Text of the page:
Mixed reviews on this one, but the concept is just so intriguing. This one will be released this month so it depends entirely on my ability to get it from, y’know, another country.

Wow I should write blurbs. Just kidding 

And that’s it for this month! What are y’all planning on reading? Tell mmmeeeeeee. Or don’t, I get it. (But actually, do, please )

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3.5 stars to Uprooted by Naomi Novik


Uprooted
is an award winning stand alone fairy tale influenced fantasy novel by Naomi Novik. The story centers on a small village on the edge of an encroaching malevolent wood.  The villagers lived by three rules: Don’t go in the wood, kill those who do before they kill you and, when it gets bad, send for the Dragon.
The Dragon, a cold, distant figure, had lorded over their village for centuries. Though he protected them from the wood, the villagers did not love him. Every ten years he asked only one thing of them: a girl. Every ten years, they obeyed. After ten years, he would release her from the tower, changed.
Agnieszka has grown up knowing her best friend, Kasia, will be chosen by the Dragon. Good, kind, brave Kasia would disappear to the tower and, after she is freed, leave the village for adventure.
The day of the choosing arrives and Agnieszka discovers she was wrong.I’d recommend Uprooted for lovers of fairy tales and classic fantasy.

Plot:
The plot over all was well-structured; the reader could trace almost each event to a clear cause. In other words, the plot made sense. Some have complained that it followed too tried and true a fairy-tale formula; however, I disagreed. The writer noted that the story was influenced by the Polish fairy tales her grandmother told her when she was young, but Uprooted still felt original. It mixed cozy nostalgia, a creep-crawling villain, tragedy and redemption. Most of all, however, Uprooted was a tale of friendship and bravery.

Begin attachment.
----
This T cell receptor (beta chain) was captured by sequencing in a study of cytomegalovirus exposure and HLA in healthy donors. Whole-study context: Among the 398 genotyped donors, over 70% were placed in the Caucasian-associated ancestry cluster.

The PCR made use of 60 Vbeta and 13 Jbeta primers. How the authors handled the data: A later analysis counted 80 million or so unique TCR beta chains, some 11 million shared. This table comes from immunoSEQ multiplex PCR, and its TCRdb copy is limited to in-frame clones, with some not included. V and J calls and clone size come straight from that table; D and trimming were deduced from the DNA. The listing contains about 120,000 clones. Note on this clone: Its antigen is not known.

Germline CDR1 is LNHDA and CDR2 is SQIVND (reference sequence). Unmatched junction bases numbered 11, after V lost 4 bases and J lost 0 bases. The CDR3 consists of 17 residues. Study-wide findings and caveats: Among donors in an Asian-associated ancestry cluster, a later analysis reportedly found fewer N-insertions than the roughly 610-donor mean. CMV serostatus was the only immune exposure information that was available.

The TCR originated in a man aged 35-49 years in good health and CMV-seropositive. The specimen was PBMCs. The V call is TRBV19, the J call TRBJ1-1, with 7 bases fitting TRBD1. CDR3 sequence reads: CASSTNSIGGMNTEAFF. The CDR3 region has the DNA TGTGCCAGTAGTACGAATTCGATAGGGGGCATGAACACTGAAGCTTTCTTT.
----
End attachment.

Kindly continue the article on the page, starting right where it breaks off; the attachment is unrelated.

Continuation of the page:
There were a few moments where the story faltered– the world slipped or the character’s relationships felt strained, a scene went on too long– but, overall, I really enjoyed this story.

 World and Writing:

The rules of the world were, mostly, consistent. Naomi Novik’s writing shone the most in this section. The wood felt spine-tinglingly creepy.The wood had a darkness which added a dark undertone reminiscent of Grimm’s fairy tales. And, following in true fairy tale form, The Wood had a lesson; the story a moral.

Characters:

My main complaint with Uprooted lied with Agnieszka’s relationship with the Dragon. Here, the Beauty and the Beast influences were most evident; however, the transition felt much less believable. More on that can be found in the spoiler section.

On the other hand, one of the highlights of the book was Agnieszka’s relationship with her best friend, Kasia. The support they show for each other and the unshakeable bond between them is something I’ve sorely missed in other fantasy novels. Honestly, I would have been more than satisfied if the book focused more on their relationship instead of Agnieszka and the Dragon’s.

Continue reading 3.5 stars to Uprooted by Naomi Novik